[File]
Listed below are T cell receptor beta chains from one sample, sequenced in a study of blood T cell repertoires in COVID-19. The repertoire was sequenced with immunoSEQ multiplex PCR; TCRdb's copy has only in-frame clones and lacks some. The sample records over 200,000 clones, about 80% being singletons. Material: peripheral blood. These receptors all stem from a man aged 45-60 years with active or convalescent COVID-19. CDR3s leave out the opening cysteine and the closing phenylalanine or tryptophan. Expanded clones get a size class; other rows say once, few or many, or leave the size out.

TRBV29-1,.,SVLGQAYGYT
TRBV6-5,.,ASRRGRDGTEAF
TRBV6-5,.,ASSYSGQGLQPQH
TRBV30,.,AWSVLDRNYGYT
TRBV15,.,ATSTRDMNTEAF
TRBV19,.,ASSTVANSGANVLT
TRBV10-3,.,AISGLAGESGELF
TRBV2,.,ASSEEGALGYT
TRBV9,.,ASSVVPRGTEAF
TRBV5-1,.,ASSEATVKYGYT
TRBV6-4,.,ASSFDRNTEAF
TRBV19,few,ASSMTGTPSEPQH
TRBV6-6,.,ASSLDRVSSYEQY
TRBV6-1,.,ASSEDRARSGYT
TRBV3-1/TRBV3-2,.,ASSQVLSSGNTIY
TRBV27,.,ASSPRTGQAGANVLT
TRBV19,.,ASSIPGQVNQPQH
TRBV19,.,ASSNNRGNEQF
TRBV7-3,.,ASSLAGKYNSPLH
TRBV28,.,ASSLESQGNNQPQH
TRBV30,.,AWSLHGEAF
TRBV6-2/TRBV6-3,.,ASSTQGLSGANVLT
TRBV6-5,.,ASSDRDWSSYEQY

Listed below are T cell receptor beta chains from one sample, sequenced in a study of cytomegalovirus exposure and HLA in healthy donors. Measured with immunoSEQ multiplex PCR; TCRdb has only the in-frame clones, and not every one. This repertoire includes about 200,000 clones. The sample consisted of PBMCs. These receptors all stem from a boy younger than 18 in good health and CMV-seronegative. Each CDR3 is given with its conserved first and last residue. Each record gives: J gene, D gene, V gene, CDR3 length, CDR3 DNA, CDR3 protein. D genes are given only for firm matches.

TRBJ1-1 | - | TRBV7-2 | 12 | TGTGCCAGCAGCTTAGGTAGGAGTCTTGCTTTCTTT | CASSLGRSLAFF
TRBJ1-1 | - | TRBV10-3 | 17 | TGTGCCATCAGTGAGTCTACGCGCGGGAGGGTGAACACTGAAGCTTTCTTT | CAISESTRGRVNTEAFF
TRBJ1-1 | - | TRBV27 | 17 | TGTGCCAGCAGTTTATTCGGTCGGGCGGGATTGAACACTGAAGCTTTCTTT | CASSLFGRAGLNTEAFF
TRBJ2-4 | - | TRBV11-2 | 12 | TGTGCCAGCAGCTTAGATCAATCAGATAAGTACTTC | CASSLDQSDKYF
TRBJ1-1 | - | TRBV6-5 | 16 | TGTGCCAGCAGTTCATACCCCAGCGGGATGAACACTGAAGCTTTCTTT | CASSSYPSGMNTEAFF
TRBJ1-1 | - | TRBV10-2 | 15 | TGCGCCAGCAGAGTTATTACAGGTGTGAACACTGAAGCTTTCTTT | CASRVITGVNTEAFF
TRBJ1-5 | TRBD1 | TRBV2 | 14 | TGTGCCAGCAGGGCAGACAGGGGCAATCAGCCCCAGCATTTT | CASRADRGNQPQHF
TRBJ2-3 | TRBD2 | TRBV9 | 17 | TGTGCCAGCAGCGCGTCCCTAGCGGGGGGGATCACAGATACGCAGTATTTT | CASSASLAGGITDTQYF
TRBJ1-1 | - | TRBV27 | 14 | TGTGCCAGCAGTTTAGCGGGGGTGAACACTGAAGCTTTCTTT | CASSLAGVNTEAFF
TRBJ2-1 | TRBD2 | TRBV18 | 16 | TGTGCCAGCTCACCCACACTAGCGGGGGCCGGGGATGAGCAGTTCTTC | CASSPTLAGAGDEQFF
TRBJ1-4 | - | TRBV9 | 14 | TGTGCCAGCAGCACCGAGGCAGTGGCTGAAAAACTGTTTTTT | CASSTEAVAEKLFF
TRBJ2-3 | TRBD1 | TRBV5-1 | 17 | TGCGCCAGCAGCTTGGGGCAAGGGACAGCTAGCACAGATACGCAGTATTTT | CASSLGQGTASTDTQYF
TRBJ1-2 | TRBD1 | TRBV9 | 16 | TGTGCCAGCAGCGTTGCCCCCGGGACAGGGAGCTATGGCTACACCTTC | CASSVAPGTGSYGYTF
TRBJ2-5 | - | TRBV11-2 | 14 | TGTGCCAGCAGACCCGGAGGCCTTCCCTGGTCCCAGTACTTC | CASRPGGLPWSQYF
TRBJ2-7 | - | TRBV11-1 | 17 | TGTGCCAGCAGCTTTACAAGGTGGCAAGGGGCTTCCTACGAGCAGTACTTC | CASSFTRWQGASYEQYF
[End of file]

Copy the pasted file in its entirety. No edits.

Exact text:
Listed below are T cell receptor beta chains from one sample, sequenced in a study of blood T cell repertoires in COVID-19. The repertoire was sequenced with immunoSEQ multiplex PCR; TCRdb's copy has only in-frame clones and lacks some. The sample records over 200,000 clones, about 80% being singletons. Material: peripheral blood. These receptors all stem from a man aged 45-60 years with active or convalescent COVID-19. CDR3s leave out the opening cysteine and the closing phenylalanine or tryptophan. Expanded clones get a size class; other rows say once, few or many, or leave the size out.

TRBV29-1,.,SVLGQAYGYT
TRBV6-5,.,ASRRGRDGTEAF
TRBV6-5,.,ASSYSGQGLQPQH
TRBV30,.,AWSVLDRNYGYT
TRBV15,.,ATSTRDMNTEAF
TRBV19,.,ASSTVANSGANVLT
TRBV10-3,.,AISGLAGESGELF
TRBV2,.,ASSEEGALGYT
TRBV9,.,ASSVVPRGTEAF
TRBV5-1,.,ASSEATVKYGYT
TRBV6-4,.,ASSFDRNTEAF
TRBV19,few,ASSMTGTPSEPQH
TRBV6-6,.,ASSLDRVSSYEQY
TRBV6-1,.,ASSEDRARSGYT
TRBV3-1/TRBV3-2,.,ASSQVLSSGNTIY
TRBV27,.,ASSPRTGQAGANVLT
TRBV19,.,ASSIPGQVNQPQH
TRBV19,.,ASSNNRGNEQF
TRBV7-3,.,ASSLAGKYNSPLH
TRBV28,.,ASSLESQGNNQPQH
TRBV30,.,AWSLHGEAF
TRBV6-2/TRBV6-3,.,ASSTQGLSGANVLT
TRBV6-5,.,ASSDRDWSSYEQY

Listed below are T cell receptor beta chains from one sample, sequenced in a study of cytomegalovirus exposure and HLA in healthy donors. Measured with immunoSEQ multiplex PCR; TCRdb has only the in-frame clones, and not every one. This repertoire includes about 200,000 clones. The sample consisted of PBMCs. These receptors all stem from a boy younger than 18 in good health and CMV-seronegative. Each CDR3 is given with its conserved first and last residue. Each record gives: J gene, D gene, V gene, CDR3 length, CDR3 DNA, CDR3 protein. D genes are given only for firm matches.

TRBJ1-1 | - | TRBV7-2 | 12 | TGTGCCAGCAGCTTAGGTAGGAGTCTTGCTTTCTTT | CASSLGRSLAFF
TRBJ1-1 | - | TRBV10-3 | 17 | TGTGCCATCAGTGAGTCTACGCGCGGGAGGGTGAACACTGAAGCTTTCTTT | CAISESTRGRVNTEAFF
TRBJ1-1 | - | TRBV27 | 17 | TGTGCCAGCAGTTTATTCGGTCGGGCGGGATTGAACACTGAAGCTTTCTTT | CASSLFGRAGLNTEAFF
TRBJ2-4 | - | TRBV11-2 | 12 | TGTGCCAGCAGCTTAGATCAATCAGATAAGTACTTC | CASSLDQSDKYF
TRBJ1-1 | - | TRBV6-5 | 16 | TGTGCCAGCAGTTCATACCCCAGCGGGATGAACACTGAAGCTTTCTTT | CASSSYPSGMNTEAFF
TRBJ1-1 | - | TRBV10-2 | 15 | TGCGCCAGCAGAGTTATTACAGGTGTGAACACTGAAGCTTTCTTT | CASRVITGVNTEAFF
TRBJ1-5 | TRBD1 | TRBV2 | 14 | TGTGCCAGCAGGGCAGACAGGGGCAATCAGCCCCAGCATTTT | CASRADRGNQPQHF
TRBJ2-3 | TRBD2 | TRBV9 | 17 | TGTGCCAGCAGCGCGTCCCTAGCGGGGGGGATCACAGATACGCAGTATTTT | CASSASLAGGITDTQYF
TRBJ1-1 | - | TRBV27 | 14 | TGTGCCAGCAGTTTAGCGGGGGTGAACACTGAAGCTTTCTTT | CASSLAGVNTEAFF
TRBJ2-1 | TRBD2 | TRBV18 | 16 | TGTGCCAGCTCACCCACACTAGCGGGGGCCGGGGATGAGCAGTTCTTC | CASSPTLAGAGDEQFF
TRBJ1-4 | - | TRBV9 | 14 | TGTGCCAGCAGCACCGAGGCAGTGGCTGAAAAACTGTTTTTT | CASSTEAVAEKLFF
TRBJ2-3 | TRBD1 | TRBV5-1 | 17 | TGCGCCAGCAGCTTGGGGCAAGGGACAGCTAGCACAGATACGCAGTATTTT | CASSLGQGTASTDTQYF
TRBJ1-2 | TRBD1 | TRBV9 | 16 | TGTGCCAGCAGCGTTGCCCCCGGGACAGGGAGCTATGGCTACACCTTC | CASSVAPGTGSYGYTF
TRBJ2-5 | - | TRBV11-2 | 14 | TGTGCCAGCAGACCCGGAGGCCTTCCCTGGTCCCAGTACTTC | CASRPGGLPWSQYF
TRBJ2-7 | - | TRBV11-1 | 17 | TGTGCCAGCAGCTTTACAAGGTGGCAAGGGGCTTCCTACGAGCAGTACTTC | CASSFTRWQGASYEQYF